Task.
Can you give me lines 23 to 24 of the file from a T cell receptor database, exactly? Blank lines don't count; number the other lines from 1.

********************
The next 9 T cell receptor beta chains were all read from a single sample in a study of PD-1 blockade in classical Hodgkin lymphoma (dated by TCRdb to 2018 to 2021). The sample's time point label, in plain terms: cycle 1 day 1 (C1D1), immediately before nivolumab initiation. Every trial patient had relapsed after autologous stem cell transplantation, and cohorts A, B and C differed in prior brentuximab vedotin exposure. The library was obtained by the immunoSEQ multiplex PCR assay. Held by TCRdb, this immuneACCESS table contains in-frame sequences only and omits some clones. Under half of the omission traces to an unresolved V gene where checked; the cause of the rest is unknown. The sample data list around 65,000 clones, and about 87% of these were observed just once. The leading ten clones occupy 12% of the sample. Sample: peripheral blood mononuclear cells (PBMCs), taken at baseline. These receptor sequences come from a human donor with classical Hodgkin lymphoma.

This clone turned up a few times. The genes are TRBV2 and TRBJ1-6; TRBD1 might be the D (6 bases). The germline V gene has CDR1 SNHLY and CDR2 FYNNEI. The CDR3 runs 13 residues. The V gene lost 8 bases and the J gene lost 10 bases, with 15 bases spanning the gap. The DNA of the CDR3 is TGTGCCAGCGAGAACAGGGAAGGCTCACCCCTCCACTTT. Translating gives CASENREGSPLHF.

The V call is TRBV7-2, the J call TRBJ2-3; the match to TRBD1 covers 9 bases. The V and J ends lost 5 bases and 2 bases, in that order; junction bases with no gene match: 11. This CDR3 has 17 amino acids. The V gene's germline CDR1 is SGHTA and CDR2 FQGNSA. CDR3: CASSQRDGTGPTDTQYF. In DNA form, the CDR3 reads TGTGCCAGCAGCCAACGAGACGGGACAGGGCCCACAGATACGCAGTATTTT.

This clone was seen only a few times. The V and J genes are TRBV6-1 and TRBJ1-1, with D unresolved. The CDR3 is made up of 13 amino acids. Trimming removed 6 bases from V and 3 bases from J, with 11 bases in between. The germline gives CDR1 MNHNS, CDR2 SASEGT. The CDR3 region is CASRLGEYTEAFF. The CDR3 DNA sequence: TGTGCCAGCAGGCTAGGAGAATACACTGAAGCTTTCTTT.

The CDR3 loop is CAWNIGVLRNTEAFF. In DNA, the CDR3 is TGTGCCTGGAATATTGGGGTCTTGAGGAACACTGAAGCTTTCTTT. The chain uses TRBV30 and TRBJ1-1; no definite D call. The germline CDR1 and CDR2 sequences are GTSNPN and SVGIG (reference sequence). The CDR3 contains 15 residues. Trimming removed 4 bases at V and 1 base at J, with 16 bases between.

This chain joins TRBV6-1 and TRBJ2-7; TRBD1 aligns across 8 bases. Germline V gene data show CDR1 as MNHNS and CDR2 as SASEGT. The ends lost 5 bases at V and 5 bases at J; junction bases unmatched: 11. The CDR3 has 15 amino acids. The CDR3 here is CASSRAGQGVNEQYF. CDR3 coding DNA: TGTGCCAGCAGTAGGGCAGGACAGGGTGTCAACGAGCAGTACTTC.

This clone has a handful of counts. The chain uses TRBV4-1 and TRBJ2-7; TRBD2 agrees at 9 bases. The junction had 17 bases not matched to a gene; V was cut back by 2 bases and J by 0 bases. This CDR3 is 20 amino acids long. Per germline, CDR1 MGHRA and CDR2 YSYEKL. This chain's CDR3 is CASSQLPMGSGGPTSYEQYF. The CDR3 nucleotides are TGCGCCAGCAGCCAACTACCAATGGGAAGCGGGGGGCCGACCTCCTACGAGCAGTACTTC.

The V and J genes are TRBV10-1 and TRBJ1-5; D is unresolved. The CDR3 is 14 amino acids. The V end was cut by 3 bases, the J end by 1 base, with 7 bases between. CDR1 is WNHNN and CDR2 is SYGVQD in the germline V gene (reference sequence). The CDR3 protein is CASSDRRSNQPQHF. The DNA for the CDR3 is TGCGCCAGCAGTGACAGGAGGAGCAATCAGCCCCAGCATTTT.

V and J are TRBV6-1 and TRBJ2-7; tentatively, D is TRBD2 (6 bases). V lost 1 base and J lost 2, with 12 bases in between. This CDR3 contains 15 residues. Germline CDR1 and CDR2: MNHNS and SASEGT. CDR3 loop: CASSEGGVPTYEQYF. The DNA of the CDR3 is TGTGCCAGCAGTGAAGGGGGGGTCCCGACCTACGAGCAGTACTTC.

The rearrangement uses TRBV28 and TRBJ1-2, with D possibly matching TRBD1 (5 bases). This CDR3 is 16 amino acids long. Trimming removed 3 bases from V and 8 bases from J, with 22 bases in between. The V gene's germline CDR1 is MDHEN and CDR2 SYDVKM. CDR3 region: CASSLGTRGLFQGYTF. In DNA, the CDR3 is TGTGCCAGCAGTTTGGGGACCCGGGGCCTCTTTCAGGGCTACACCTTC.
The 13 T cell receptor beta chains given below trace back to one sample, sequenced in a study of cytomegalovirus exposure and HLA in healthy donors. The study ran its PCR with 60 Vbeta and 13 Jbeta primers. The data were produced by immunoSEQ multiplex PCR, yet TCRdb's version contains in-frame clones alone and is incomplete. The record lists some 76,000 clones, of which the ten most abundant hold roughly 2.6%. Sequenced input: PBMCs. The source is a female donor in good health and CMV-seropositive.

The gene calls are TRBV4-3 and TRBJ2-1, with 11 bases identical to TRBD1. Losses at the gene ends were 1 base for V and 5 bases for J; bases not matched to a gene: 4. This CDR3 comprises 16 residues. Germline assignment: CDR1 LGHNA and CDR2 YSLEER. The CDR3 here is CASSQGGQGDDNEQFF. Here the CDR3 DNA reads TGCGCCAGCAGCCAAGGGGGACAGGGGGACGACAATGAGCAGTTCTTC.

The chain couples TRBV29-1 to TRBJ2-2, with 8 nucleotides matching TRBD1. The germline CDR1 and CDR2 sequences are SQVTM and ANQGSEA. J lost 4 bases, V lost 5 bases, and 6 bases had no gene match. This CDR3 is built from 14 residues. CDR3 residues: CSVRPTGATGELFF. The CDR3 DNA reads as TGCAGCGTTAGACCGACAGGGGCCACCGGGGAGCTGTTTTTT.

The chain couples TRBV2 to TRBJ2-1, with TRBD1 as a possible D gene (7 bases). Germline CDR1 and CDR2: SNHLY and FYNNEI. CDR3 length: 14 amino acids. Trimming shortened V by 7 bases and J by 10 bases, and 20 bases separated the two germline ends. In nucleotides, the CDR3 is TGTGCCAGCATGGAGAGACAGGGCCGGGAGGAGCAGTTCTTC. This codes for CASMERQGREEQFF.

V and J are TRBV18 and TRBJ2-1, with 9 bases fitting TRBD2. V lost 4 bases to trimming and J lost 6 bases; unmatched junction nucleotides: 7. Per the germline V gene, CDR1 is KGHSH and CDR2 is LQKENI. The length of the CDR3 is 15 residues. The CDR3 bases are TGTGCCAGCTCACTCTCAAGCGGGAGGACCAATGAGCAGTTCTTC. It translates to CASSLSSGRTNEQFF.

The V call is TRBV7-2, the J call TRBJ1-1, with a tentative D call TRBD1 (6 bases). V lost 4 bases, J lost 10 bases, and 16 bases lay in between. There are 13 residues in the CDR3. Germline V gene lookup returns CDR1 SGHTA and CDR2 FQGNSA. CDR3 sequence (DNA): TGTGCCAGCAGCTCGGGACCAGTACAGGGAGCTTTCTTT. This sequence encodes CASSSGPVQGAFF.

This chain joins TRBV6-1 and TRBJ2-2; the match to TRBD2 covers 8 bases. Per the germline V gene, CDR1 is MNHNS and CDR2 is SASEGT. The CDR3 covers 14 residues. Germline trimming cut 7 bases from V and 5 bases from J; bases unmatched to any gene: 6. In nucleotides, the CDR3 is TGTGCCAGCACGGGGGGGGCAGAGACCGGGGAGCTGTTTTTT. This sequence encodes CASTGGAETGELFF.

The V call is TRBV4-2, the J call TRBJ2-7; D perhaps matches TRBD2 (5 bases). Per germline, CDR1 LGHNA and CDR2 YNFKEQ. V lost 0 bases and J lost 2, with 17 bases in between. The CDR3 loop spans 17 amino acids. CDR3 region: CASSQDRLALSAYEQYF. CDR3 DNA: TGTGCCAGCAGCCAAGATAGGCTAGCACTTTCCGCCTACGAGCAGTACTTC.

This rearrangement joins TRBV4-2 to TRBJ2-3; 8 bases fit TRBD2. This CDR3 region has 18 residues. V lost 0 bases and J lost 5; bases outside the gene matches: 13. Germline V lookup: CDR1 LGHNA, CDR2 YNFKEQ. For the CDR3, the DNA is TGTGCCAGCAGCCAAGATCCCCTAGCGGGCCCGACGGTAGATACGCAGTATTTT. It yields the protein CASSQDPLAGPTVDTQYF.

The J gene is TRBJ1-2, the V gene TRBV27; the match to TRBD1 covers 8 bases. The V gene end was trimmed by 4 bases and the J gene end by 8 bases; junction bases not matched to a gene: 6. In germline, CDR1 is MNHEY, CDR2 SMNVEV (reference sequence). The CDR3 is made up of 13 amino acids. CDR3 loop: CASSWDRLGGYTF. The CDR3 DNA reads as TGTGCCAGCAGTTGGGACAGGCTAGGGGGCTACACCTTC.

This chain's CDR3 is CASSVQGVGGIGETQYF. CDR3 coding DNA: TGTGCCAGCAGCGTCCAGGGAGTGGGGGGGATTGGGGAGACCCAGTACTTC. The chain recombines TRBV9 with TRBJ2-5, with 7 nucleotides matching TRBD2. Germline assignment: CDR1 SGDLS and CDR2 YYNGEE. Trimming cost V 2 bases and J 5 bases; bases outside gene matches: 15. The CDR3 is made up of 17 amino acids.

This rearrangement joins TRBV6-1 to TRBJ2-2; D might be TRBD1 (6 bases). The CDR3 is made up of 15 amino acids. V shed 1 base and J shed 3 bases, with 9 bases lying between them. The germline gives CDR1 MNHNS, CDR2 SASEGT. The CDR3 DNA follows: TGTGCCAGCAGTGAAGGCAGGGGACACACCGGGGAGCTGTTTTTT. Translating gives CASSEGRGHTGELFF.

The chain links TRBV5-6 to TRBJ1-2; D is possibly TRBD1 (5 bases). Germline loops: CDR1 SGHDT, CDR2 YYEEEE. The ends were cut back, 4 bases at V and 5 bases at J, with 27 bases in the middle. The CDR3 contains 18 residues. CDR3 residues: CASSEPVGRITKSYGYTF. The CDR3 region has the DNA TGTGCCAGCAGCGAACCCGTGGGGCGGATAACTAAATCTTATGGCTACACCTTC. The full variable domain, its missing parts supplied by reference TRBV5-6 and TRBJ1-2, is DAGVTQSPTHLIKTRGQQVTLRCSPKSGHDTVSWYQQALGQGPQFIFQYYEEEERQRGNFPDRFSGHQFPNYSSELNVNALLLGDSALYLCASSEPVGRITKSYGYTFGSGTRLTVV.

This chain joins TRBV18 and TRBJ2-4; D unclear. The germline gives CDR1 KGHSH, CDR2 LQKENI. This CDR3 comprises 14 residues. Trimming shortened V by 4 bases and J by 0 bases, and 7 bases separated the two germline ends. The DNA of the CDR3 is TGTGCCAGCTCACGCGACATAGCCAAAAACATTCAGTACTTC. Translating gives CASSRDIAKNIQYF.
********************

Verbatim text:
The chain links TRBV5-6 to TRBJ1-2; D is possibly TRBD1 (5 bases). Germline loops: CDR1 SGHDT, CDR2 YYEEEE. The ends were cut back, 4 bases at V and 5 bases at J, with 27 bases in the middle. The CDR3 contains 18 residues. CDR3 residues: CASSEPVGRITKSYGYTF. The CDR3 region has the DNA TGTGCCAGCAGCGAACCCGTGGGGCGGATAACTAAATCTTATGGCTACACCTTC. The full variable domain, its missing parts supplied by reference TRBV5-6 and TRBJ1-2, is DAGVTQSPTHLIKTRGQQVTLRCSPKSGHDTVSWYQQALGQGPQFIFQYYEEEERQRGNFPDRFSGHQFPNYSSELNVNALLLGDSALYLCASSEPVGRITKSYGYTFGSGTRLTVV.

This chain joins TRBV18 and TRBJ2-4; D unclear. The germline gives CDR1 KGHSH, CDR2 LQKENI. This CDR3 comprises 14 residues. Trimming shortened V by 4 bases and J by 0 bases, and 7 bases separated the two germline ends. The DNA of the CDR3 is TGTGCCAGCTCACGCGACATAGCCAAAAACATTCAGTACTTC. Translating gives CASSRDIAKNIQYF.